The right arm rests in a black sling. It's the arm that cradled the ball as Alshon Jeffery fell to the turf in the U.S. Bank Stadium end zone with the first touchdown of Super Bowl LII, back on Feb. 4.
"Not too much, right now," Jeffery said, when asked what activities he is allowed, about six weeks after rotator cuff surgery to fix a problem the Eagles' No. 1 wide receiver endured for the entire Super Bowl season. "Just trying to loosen it up."
Jeffery fell hard on his right shoulder early in training camp, back on July 30. He missed four days of practice and was held out of the preseason opener, after suffering what the team termed a shoulder strain. But Jeffery said Thursday, at an appearance at the Boys and Girls Club of Bridesburg to deliver a $25,000 check from sponsor Kids Foot Locker, that when he got an MRI right after suffering the injury, there was talk of surgery right away, which he said would have cost him the season.
Jeffery, playing then on a one-year free-agent deal, didn't think that was optimal.
I was like, 'No, there's no way you're going to do that. We got to figure out another situation,' " Jeffery recalled.
The Eagles' medical staff ultimately determined that after rehab, he could play with minimal discomfort. Jeffery didn't miss a game, playing 82 percent of the offensive snaps, and catching 57 passes for 789 yards and nine touchdowns. He added 12 catches for 219 yards and three TDs during the postseason, playing 89 percent of those snaps. The yards are the most ever compiled by an Eagles wide receiver in the playoffs.
Along the way he agreed to a four-year deal that could pay as much as $52 million.
Jeffery won't participate in this spring's OTAs, which will start April 16. He could be ready for the preseason and should ber eady for the regular season, as the Eagles attempt to defend the first Super Bowl title in franchise history.
"It's been awesome, it's been great. The city of Philadelphia has been crazy. I want to do it again," said Jeffery, who rang the Sixers' ceremonial bell before their March 24 victory over the Timberwolves.
Toward that end, when wideout Mike Wallace was trying to decide whether to take the Eagles' one-year free-agent offer last month, Jeffery was among the players Wallace consulted.
"What he brings to the table and what we're capable of doing, it's a great mix," Jeffery said. "He brings the deep speed, definitely. … Yards after catch, big-play ability. But I know he has passion for the game of football, plus he has the experience of being in the Super Bowl [with the Steelers, who lost to the Packers in Super Bowl XLV]."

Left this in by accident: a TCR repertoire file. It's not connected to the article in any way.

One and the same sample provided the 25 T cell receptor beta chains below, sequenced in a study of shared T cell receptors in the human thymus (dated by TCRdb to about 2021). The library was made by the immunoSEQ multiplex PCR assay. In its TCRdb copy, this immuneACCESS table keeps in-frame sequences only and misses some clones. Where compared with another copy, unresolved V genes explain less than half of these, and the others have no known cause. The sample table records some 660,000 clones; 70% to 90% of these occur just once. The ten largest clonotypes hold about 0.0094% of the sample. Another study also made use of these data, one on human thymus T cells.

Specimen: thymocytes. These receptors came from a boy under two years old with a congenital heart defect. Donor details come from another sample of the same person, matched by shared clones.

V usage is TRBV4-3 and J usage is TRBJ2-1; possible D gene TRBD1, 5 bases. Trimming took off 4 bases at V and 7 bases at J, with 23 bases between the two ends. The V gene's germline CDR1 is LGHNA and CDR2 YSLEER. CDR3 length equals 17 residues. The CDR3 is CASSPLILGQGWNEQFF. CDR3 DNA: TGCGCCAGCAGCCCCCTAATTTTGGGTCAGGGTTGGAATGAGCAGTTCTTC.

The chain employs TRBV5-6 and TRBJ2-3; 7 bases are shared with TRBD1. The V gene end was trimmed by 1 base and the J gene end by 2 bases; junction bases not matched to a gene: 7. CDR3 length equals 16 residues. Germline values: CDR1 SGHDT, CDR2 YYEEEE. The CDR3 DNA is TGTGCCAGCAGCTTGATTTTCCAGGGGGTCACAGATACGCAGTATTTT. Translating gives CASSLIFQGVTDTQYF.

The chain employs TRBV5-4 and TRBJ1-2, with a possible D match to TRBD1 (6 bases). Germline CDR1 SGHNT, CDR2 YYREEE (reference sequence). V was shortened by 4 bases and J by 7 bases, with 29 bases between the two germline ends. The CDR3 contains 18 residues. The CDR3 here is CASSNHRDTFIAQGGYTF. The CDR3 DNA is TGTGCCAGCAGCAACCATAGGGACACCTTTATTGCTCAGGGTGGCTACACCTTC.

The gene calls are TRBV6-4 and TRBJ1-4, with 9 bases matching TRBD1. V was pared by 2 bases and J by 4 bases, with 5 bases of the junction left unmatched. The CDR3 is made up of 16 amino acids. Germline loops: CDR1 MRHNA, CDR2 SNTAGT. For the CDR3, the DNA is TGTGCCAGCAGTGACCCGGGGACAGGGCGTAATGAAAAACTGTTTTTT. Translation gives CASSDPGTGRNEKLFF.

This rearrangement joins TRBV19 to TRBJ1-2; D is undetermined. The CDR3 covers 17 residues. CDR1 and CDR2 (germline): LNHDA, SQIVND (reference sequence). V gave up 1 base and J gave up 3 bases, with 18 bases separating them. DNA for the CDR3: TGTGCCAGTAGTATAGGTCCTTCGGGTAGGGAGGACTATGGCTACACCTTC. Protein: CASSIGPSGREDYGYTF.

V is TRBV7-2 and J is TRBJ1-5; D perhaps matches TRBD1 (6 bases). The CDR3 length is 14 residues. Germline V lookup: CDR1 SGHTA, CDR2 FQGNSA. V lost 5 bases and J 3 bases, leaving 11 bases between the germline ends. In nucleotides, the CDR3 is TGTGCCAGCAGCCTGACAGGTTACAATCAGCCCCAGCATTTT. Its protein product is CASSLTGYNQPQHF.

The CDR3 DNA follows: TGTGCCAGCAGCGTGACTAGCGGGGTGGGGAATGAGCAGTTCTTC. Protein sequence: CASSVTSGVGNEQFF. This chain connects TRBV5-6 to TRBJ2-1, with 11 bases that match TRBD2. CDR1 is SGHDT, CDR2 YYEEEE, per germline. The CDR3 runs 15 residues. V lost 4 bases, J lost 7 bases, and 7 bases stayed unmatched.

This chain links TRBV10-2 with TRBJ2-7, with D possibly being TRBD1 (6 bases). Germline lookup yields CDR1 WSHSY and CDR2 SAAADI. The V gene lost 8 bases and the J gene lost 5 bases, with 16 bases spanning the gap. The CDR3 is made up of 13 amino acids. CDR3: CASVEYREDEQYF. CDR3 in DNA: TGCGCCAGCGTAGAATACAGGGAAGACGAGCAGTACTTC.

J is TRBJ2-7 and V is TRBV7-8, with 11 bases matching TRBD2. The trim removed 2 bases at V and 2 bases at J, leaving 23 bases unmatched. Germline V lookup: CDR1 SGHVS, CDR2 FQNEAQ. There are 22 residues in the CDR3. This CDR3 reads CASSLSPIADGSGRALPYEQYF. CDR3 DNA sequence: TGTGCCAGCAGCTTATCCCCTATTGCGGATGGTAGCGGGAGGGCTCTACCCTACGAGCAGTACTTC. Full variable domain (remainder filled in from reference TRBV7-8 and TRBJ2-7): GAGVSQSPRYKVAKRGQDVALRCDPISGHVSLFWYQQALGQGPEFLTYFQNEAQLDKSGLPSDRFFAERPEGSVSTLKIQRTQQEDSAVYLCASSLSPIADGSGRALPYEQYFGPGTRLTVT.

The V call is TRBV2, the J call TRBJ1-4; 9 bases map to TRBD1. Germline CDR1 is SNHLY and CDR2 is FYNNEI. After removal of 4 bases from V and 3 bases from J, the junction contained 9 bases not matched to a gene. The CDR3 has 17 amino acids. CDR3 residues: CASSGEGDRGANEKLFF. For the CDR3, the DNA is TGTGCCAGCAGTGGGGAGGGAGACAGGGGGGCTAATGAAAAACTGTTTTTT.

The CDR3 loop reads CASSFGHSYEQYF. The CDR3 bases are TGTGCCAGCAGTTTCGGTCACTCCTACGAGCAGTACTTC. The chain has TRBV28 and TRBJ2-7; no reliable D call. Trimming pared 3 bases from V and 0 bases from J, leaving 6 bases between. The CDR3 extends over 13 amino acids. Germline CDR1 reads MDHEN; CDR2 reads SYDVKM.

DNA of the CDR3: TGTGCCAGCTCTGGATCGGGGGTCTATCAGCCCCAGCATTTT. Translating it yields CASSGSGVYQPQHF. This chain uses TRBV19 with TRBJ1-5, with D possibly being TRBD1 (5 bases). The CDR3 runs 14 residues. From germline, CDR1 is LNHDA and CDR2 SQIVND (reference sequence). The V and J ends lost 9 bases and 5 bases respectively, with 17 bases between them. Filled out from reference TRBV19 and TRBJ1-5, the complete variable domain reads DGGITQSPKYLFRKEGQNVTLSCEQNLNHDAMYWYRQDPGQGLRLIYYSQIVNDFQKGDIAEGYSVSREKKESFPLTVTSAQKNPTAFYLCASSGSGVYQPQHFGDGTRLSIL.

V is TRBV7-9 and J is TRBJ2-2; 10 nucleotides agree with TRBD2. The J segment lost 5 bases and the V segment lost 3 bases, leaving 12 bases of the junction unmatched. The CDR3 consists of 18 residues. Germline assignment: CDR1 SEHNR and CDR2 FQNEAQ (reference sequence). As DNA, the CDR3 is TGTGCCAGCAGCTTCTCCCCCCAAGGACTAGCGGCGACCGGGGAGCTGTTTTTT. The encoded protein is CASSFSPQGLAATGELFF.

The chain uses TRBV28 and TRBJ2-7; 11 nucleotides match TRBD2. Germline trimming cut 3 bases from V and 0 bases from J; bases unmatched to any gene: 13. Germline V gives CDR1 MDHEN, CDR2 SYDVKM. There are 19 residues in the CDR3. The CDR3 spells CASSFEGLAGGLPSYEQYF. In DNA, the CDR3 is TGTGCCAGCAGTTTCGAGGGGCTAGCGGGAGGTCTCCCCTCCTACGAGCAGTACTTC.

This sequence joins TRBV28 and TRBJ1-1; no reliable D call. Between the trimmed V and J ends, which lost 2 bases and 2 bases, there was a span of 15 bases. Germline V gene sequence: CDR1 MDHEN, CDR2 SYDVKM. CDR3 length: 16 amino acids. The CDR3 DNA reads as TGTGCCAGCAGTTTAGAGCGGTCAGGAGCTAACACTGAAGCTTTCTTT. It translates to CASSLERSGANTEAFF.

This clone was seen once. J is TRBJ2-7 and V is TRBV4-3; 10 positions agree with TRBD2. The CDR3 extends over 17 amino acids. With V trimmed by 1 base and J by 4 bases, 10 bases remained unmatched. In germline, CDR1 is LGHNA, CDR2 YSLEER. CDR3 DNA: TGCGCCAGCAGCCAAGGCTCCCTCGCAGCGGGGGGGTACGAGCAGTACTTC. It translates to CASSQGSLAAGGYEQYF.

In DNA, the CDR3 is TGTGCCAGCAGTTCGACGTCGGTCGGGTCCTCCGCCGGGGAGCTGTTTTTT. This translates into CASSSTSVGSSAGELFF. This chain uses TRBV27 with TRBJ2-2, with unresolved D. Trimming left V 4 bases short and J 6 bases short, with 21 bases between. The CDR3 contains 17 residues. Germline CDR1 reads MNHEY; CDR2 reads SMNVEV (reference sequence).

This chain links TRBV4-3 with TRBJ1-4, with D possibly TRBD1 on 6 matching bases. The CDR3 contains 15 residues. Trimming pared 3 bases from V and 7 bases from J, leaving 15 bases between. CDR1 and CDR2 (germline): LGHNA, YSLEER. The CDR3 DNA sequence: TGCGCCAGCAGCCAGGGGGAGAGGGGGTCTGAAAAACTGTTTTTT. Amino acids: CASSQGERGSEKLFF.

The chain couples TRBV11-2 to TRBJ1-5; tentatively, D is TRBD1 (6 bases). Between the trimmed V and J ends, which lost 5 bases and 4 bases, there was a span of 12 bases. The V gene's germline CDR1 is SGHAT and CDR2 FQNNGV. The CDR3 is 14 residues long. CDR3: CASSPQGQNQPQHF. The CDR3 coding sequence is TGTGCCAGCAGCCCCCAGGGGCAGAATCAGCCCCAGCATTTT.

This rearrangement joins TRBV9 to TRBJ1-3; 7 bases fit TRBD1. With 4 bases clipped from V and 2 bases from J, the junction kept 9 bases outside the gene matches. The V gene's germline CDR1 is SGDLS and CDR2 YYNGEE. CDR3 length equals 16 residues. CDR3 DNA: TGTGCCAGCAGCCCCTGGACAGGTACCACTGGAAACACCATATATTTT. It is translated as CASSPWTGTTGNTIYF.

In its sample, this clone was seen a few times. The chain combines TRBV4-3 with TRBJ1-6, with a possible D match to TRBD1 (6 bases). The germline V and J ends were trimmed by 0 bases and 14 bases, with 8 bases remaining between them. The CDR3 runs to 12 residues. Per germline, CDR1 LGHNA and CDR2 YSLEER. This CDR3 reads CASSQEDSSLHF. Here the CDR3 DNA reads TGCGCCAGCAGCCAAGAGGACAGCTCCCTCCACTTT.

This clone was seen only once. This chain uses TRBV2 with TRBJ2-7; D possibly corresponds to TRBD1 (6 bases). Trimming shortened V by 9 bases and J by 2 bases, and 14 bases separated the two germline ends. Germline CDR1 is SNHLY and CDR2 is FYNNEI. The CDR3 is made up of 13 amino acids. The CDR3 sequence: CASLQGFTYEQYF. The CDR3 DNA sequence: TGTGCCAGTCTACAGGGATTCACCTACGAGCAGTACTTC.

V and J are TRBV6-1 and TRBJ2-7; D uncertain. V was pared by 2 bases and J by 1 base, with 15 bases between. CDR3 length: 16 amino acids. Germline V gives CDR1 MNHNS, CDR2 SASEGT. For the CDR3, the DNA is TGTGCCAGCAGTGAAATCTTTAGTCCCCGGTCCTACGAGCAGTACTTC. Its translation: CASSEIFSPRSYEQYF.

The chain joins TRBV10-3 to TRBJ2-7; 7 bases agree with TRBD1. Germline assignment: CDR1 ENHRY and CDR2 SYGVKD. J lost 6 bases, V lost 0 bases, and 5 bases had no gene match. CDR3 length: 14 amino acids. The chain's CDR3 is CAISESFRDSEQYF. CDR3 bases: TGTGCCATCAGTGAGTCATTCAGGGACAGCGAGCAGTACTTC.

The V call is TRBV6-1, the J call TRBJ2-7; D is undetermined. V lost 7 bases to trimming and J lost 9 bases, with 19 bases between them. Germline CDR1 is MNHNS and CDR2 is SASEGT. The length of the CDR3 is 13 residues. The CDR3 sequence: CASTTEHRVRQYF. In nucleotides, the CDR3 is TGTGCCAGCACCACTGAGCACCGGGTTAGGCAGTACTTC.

Jeffery, like most of the NFL, is wondering how the new, simplified rules determining what is or isn't a catch will be called.
"I'm pretty sure there's still going to be controversy, no matter what," he said. "We'll see."
Jeffery dipped a toe into controversy recently when he responded to a tweet from former Patriots corner Malcolm Butler, Butler asserting that the Pats would have beaten the Eagles had Butler not been held out of the game. Jeffery, who said he doesn't know Butler, tweeted that New England still would have lost.
"I just told the truth," Jeffery said. "That's like saying, 'If Carson [Wentz] was playing,' like, J.P. [Jason Peters] and all the injured guys. That doesn't matter."
Jeffery said he's spent a lot of time since the Super Bowl "just hanging out with my family, hanging out with my daughter [Kaiya, who is 1]. Just being able to share that moment with her, that's just exciting."
Jeffery said he has watched Super Bowl LII three or four times. He watches with a critical eye.
"I feel like I could have made a better play here or there, or we could have done this or that differently," he said. "I watch from all different angles."
His favorite moment, he said, is the final touchdown, Zach Ertz launching himself into the end zone with 2 minutes, 21 seconds remaining.
"Seeing Zach reaching across that goal line, placing the ball," Jeffery said. "Once we scored that touchdown, I figured the defense could take care of everything else."